Smoked haddock kedgeree is a simple dish made with seasoned rice and smoked haddock, and topped with slices of hard-boiled eggs. The smokiness of the haddock, combined with the warmth of the spices, creates a delicious dish that you can serve either for breakfast, lunch or dinner.
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What is kedgeree?
Kedgeree originated in India, the original name being kichari, and was originally made with rice, beans, spices and lentils. As with most other Indian curries, the British adopted it and changed it to their own tastes, in this case adding smoked fish and chopped hard-boiled eggs. Kedgeree, as we know it today in the UK, now bears very little resemblance to the original dish, but is nonetheless tasty comfort food that can be eaten for any meal of the day.
It is said that the late Queen Elizabeth II particularly enjoyed kedgeree as a breakfast dish.
Kedgeree is lightly spiced with curry, and this flavour is carried through into the rice, which is cooked with the spices before being mixed with poached flaked haddock.
It is a quick and easy meal to make, and you can have this dish on the table in under half an hour, which makes it an ideal meal for a busy weeknight.
And if you’re not a lover of smoked fish, you could even swap out the smoked haddock for unsmoked haddock, for a milder dish but with a less smokey flavour.
Let me show you how to make it.
What you will need
This recipe will make sufficient kedgeree for 4 people.
**You can get the actual measurements and full instructions for making smoked haddock kedgeree on the printable recipe card at the end of this post**
Smoked haddock – if you don’t enjoy the flavour of smoked fish, you can use unsmoked haddock instead. That said, the fish is poached in milk before being added to the rice mixture, so the smokey flavour will be reduced somewhat. Smoked haddock is normally sold with the skin on. You can poach it with the skin on, and the skin will remove easily once the fish is cooked.
Milk – used for poaching the fish. You can use full-fat or semi-skimmed.
Bay leaves – these are added to the milk when the fish is poached. You should remove them once the fish is done.
Rice – I used normal supermarket basmati rice, but any white long-grain rice should be fine. I haven’t tried to make this dish with brown rice.
Curry powder – you can use either mild, medium or hot strength, depending on your own taste. I mixed one teaspoon of turmeric with my curry powder to get a bit of extra yellow colour in my rice.
Onions – these should be finely chopped.
Parsley – fresh parsley (not dried) – this is mixed in with the rice, and also used as a garnish on the finished dish.
Eggs – these are hard-boiled and cut into quarters before being arranged on top of the kedgeree.
Water – you will need double the amount of water (by volume) as rice. It is important to get the ratio correct – too much water and it won’t be fully absorbed into the rice and the rice will be mushy; too little water and the rice won’t cook properly and will be hard.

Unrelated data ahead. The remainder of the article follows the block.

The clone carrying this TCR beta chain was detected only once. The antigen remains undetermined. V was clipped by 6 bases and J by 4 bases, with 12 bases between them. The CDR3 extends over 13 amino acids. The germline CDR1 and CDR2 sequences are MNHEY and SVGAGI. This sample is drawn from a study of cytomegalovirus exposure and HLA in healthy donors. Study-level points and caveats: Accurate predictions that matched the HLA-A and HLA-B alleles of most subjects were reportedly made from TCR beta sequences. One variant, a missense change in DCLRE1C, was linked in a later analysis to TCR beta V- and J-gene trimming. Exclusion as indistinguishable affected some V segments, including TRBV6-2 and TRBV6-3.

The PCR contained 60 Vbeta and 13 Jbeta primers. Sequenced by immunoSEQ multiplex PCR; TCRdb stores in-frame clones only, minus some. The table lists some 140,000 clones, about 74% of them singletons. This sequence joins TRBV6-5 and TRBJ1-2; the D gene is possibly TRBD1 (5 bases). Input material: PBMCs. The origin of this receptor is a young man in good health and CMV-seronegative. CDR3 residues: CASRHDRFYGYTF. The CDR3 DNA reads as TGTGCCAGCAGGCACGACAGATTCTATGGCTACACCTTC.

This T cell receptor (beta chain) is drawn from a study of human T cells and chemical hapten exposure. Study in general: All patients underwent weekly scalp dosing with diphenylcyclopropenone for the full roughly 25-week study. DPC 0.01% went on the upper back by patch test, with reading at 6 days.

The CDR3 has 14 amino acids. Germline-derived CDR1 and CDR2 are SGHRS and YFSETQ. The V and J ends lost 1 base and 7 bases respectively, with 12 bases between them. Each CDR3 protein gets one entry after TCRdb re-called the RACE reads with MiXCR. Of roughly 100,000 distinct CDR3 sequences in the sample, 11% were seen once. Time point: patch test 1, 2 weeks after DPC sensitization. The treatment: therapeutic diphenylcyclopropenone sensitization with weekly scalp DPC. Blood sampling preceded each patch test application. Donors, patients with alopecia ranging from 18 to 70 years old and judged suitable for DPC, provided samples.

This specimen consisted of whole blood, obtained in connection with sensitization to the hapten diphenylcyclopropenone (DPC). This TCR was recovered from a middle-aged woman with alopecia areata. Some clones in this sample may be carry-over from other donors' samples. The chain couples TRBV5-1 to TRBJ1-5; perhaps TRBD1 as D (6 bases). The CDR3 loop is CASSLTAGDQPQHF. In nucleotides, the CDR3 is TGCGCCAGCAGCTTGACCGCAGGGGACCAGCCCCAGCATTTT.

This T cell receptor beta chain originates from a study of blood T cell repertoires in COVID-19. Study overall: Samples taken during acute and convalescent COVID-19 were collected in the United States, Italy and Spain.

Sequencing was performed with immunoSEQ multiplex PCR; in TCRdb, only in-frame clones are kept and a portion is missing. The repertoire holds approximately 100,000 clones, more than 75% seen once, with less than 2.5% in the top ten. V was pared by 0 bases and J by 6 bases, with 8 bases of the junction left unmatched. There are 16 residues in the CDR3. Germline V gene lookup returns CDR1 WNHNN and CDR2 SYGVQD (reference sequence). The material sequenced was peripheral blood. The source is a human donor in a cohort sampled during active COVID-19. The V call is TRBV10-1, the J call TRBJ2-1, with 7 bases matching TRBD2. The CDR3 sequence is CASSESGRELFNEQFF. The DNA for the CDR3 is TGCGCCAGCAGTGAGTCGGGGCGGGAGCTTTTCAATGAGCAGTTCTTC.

You can also add salt to your own taste. Smoked haddock is smoked, it will have quite a salty taste. For this reason, I find that a small amount of salt in the rice (about half a teaspoon) as it cooks is sufficient for my taste.
What do do
In a nutshell, there are the steps:
- Poach the fish in milk and bay leaves
- Fry the onions until soft, then stir in the spices
- Add the rice and water and simmer until cooked
- Stir in the fish and garnish with hard-boiled eggs.
Let me show you.
First of all, put the eggs on to boil. You will need one egg per person. As soon as the water starts to boil, set a timer for 6 minutes. Once the time is up, pour the boiling water off the eggs and fill up the pan with cold water from the tap to stop the eggs from cooking further.
Once the eggs are cool enough to handle, remove the shells and cut the eggs into quarters.
Poach the fish
Place the haddock in a frying pan, skin-side down, and cover it with the milk. Add the bay leaves. Simmer for 6 to 8 minutes, depending on the thickness of the fish, until the fish starts to flake.
Allow the fish to cool, then remove it from the milk and flake it with a fork. Discard the skin and the poaching liquid.
Fry the onions and spices
Chop the onions finely and fry them lightly in 2 tablespoons of sunflower oil for about 5 minutes until they turn translucent. I like to turn the heat down and cover the pan with a lid for this step. However, keep your eye on them and don’t let them brown.
Add the spices and continue to stir-fry for 2 minutes.
Cook the rice and assemble the kedgeree
Remove the pan from the heat and stir in the rice until all the grains are coated with the onion spice mixture.
Stir in the water. Add salt to your own taste (if using). Bring to the boil and then turn the heat down to a gentle simmer, cover the pan with a lid and leave for 10 minutes until all the water has been absorbed.
DO NOT REMOVE THE LID. Remove the pan from the heat and leave it to stand for a further 5 to 10 minutes. During this time, the residual heat will help to ensure that all the liquid is absorbed into the rice.